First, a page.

Helm, Kubernetes 'package management', in a nutshell...

What is Helm?

Helm is a Kubernetes package manager managed by CNCF, and started by Google and Deis. It packages multiple Kubernetes resources into a single logical deployment – a chart.

Core Objectives

  • Installing resources in Kubernetes should be easy like apt/yum/homebrew
  • Teams should be able to easily collaborate
  • Releases should be reproducible
  • Packages should be sharable

Building Blocks

Helm consists of the following four resources:

  1. A chart is a package, a bundle of Kubernetes resources
  2. A release is an instance of a chart that has been loaded into a Kubernetes cluster (tiller)
  3. A repository is a collection of public charts
  4. A template is a kubernetes resource / configuration file consisting of Go/Sprig templating

Client and Server

A user (you, jenkins, etc…) uses the Helm CLI to communicate with Tiller, the Helm server. Tiller runs in its own Kubernetes Pod and functions as the privileged entity that manages deployments within your Kubernetes cluster. Tiller communicates with the Kubernetes API to orchestrate the creation, management, and tracking of Kubernetes resources. Tiller uses a service account to interact with the Kubernetes API which is very likely different than the account used by the end user, the user driving the Helm CLI. This is important distinction one should be aware of, particularly in cases where roles or permissioning (RBAC) is suspected as the root cause of errors.

Project Structure

├── Chart.yaml          # contains basic information about chart
├── charts              # contains fetched dependencies -- via ‘helm dependency update’
│   └── dep-x-0.1.0.tgz # version 0.1.0 of dependency ‘x’
├── requirements.lock   # contains hash, signatures, and metadata for fetched dependencies
├── requirements.yaml   # contains dependency definitions
├── templates           # templates that are combined with values to create K8S manifest files
│   ├── _helpers.tpl
│   ├── deployment.yaml # deployment manifest
│   ├── pvc.yaml        # pvc manifest
│   └── service.yaml    # svc manifest
└── values.yaml         # default configuration values for this chart

Project Structure: chart.yaml

The chart.yaml describes (limited set):

  • The official chart name, its version
  • Author, sources, home and other data for search indexes


name: kubeotron
version: 0.6.0
appVersion: 0.6.1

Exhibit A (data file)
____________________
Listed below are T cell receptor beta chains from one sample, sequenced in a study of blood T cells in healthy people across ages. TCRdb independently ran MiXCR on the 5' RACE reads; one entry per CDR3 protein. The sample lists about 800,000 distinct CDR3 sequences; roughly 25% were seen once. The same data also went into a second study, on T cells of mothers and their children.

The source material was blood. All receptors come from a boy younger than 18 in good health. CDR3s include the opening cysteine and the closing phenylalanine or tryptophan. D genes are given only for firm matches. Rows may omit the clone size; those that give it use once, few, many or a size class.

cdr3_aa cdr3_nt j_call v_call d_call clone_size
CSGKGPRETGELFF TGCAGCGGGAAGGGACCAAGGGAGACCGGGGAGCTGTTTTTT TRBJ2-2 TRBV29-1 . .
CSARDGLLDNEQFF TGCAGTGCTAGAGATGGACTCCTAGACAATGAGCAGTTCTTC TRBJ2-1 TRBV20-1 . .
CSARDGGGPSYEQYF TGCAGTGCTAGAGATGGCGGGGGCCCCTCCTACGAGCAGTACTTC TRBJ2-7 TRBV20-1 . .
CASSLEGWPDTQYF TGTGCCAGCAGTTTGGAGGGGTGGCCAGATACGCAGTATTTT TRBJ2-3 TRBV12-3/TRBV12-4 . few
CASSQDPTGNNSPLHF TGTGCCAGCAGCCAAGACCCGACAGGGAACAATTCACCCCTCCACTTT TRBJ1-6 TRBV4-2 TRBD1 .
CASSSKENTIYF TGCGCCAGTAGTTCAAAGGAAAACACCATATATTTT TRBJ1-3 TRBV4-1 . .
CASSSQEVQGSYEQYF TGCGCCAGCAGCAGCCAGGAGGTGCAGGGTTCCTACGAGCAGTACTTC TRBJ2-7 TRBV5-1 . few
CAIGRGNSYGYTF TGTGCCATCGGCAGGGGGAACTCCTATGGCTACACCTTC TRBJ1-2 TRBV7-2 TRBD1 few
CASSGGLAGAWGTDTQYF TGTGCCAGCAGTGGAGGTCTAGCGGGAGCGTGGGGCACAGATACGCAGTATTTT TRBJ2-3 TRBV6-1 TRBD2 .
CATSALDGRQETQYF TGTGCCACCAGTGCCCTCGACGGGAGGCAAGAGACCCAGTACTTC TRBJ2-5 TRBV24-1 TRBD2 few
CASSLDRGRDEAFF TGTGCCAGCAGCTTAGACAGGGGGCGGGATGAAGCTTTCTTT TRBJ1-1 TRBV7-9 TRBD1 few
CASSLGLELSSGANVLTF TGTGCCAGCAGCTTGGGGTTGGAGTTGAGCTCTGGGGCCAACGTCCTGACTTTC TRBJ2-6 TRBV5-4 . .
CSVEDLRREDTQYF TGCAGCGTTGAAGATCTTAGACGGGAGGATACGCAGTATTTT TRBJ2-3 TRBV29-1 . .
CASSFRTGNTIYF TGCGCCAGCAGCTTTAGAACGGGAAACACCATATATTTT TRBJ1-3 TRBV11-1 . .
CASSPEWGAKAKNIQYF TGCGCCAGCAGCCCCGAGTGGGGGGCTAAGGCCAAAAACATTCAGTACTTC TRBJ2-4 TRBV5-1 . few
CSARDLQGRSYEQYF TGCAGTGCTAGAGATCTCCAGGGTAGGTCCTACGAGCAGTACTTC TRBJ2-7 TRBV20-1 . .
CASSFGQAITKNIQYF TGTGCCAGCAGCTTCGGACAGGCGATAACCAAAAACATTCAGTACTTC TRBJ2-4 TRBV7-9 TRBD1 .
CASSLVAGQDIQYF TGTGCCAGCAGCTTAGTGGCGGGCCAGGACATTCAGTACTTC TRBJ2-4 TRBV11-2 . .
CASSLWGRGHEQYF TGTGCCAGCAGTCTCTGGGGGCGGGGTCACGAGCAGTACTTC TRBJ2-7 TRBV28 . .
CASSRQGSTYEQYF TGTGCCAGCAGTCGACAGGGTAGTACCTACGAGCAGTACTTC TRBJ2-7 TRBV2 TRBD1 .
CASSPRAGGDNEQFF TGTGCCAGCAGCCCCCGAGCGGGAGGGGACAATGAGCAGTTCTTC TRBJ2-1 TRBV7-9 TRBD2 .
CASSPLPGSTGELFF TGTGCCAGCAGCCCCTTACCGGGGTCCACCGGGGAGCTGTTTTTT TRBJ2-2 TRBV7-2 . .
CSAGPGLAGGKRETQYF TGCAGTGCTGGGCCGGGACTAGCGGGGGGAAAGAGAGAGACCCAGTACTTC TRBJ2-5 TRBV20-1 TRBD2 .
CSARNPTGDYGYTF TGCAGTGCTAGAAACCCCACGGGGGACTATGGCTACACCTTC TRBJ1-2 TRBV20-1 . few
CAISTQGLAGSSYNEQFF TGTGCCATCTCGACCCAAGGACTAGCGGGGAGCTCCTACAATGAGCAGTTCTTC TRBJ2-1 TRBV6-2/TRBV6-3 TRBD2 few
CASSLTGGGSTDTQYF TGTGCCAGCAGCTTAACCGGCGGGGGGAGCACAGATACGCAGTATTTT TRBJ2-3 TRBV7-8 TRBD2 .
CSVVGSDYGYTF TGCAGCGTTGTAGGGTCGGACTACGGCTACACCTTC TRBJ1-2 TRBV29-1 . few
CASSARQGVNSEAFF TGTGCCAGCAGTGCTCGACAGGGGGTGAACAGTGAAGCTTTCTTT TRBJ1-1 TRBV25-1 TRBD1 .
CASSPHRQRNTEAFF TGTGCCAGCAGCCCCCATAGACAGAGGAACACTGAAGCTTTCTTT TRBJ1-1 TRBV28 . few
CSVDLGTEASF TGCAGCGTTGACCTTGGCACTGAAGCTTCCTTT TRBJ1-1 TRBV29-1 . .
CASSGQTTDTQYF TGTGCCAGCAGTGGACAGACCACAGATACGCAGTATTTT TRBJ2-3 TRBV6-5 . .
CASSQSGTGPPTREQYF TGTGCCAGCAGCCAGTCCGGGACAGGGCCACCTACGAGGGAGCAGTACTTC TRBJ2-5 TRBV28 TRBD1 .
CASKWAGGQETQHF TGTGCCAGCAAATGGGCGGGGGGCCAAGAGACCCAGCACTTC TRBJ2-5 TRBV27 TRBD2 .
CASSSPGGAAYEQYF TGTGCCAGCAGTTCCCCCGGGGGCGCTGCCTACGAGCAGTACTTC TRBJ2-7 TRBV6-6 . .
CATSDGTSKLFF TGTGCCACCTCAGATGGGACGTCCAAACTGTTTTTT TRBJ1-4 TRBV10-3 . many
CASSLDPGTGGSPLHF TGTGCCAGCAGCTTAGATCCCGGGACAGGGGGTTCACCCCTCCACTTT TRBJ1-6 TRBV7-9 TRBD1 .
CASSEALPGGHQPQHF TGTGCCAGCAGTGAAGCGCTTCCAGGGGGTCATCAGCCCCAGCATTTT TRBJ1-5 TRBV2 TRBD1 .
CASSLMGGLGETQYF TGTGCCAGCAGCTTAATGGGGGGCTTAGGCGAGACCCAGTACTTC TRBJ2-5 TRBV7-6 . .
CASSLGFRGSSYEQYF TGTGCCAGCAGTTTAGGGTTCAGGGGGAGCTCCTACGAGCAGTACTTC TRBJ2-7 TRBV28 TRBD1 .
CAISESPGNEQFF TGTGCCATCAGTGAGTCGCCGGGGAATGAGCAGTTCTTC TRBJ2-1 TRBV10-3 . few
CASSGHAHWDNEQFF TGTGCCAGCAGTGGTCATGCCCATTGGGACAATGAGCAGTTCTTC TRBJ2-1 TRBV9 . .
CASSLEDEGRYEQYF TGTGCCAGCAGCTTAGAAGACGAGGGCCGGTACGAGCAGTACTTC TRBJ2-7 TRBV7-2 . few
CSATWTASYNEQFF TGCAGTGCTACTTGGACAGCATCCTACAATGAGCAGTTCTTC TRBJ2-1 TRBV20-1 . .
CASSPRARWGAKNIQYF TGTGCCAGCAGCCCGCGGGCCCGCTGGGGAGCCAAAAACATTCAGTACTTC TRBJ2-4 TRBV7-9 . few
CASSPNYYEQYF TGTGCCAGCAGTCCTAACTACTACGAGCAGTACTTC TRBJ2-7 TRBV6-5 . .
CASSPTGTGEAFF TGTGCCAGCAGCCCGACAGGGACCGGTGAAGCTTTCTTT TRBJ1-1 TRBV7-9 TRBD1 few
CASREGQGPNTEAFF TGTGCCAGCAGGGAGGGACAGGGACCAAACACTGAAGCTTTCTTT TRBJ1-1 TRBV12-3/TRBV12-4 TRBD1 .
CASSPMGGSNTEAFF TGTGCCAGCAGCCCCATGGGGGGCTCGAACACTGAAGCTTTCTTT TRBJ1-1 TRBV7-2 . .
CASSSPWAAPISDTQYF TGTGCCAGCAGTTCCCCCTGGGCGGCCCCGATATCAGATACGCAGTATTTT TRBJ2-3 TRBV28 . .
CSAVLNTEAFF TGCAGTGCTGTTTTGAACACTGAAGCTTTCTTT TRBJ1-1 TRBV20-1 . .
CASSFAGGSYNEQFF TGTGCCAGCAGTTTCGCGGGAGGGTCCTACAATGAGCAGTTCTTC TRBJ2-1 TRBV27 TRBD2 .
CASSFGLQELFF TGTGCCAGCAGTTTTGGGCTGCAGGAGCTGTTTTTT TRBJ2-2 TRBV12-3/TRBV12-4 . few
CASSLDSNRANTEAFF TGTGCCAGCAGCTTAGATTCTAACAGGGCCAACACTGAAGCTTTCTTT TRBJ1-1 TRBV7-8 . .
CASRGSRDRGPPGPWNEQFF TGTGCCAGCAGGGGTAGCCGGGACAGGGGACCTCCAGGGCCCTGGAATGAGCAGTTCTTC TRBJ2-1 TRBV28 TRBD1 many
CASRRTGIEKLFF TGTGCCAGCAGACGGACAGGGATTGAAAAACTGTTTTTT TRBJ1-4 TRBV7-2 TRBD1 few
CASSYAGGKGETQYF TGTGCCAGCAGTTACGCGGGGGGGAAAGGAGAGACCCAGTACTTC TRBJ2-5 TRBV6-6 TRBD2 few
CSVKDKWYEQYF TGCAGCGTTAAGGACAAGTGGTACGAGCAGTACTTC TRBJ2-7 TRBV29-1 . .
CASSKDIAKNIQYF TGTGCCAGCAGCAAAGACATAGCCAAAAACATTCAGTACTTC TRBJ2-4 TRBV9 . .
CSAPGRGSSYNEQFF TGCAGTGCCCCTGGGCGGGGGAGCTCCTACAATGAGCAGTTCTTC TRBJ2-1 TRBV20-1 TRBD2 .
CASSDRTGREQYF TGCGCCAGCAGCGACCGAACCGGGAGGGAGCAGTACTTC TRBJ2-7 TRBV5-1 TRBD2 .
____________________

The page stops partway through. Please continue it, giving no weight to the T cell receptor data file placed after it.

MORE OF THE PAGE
description: Kubeotron lords over all other pods
home: https://github.com/kubeo/trontron
- https://github.com/kubeo/trontron
- name: Kube Frankenstein
  email: ooopsdid@creatamonster.io
engine: deadness

Project Structure: Dependencies

Dependencies can exist as:

  • Embedded dependencies, charts, in the requirements directory
  • In requirements.yaml file in which developers can declare chart dependencies, along with the location of the chart and the desired version


  - name: redis
    version: 0.10.1
    repository: https://kubernetes-charts.storage.googleapis.com/

Project Structure: Templates

  • The Go Template language {{.foo | quote }}
  • Variables, simple control structures (eg: looping, conditionals, nesting)
  • Pipelines allow for output and input of functions to be chained
  • 50+ functions from Go/Sprig Template libraries:
    • date, string, conversions, encoding, reflection, data structures, math, crypto, semver

Project Structure: Values

  • Parameters that can be injected into templates
  • Simple YAML with namespaces
  • Each subchart can have its own values.yaml
  • A chart can leverage multiple values.yaml files
  • Can override individual value for an installation / update operation

Ex yaml:

anotherYamlFileQuestionMark: true
  - name: Garbage Patch
    value: false
  - name: Pumpkin Patch
    value: true
desiredPumpkins: 2020

Installing a Chart

  • Tiller installation – helm init (leverages the default namespace in your kubernetes config) to install tiller in a pod and service (tiller-deploy) in your namespace
  • Configure repositories – helm comes with a stable and local repo configured; helm repo list. Any additional repos must be added; helm repo add <web-endpoint>.
  • (optional) Search for charts across the configured repos; helm search <term>.
  • Install a chart and its dependencies to create a release; helm install <chart-name>. Use --dry-run and --debug to see what the produced combined output before it’s communicated to Tiller for instruction application against the Kubernetes APIs.


Release and Chart operations

  • List releases tracked by the Helm server (tiller); helm list.
  • Upgrade or rollback a release; helm upgrade|rollback <release-name> <chart-name>.
  • Remove a release (--purge removes all state tracking from tiller); helm delete <release-name>.

Build a Chart

  • Pull any dependencies for your Chart; helm dependency update. Remember dependencies are other Charts that are subject to the same release cycles as your Chart.
  • Package your chart; helm package.


Plugins are client-side tools written in any language that integrate seamlessly with the Helm CLI. Plugins do not impact the core Helm tool or the Tiller server.

The Helm plugin model is partially modeled on Git’s plugin model. This allows Helm to provide the target user experience and top level processing logic, while the plugins do the work of performing a desired action.


  • Allow for the execution of operations at specific points in a release cycle
  • Operations can be any Kubernetes resource: job, config-map, secret, pod, etc…
  • The resources that are created as part of a hook are not tracked as part of the Helm Chart release


  1. Learn and practice Go Template language (and Sprig template library)
  2. Use helm test to validate releases
  3. Manage environments with multiple Values files
  4. Use helm template plugin to debug Helm Charts; or use –dry-run flag

Supplemental Resources

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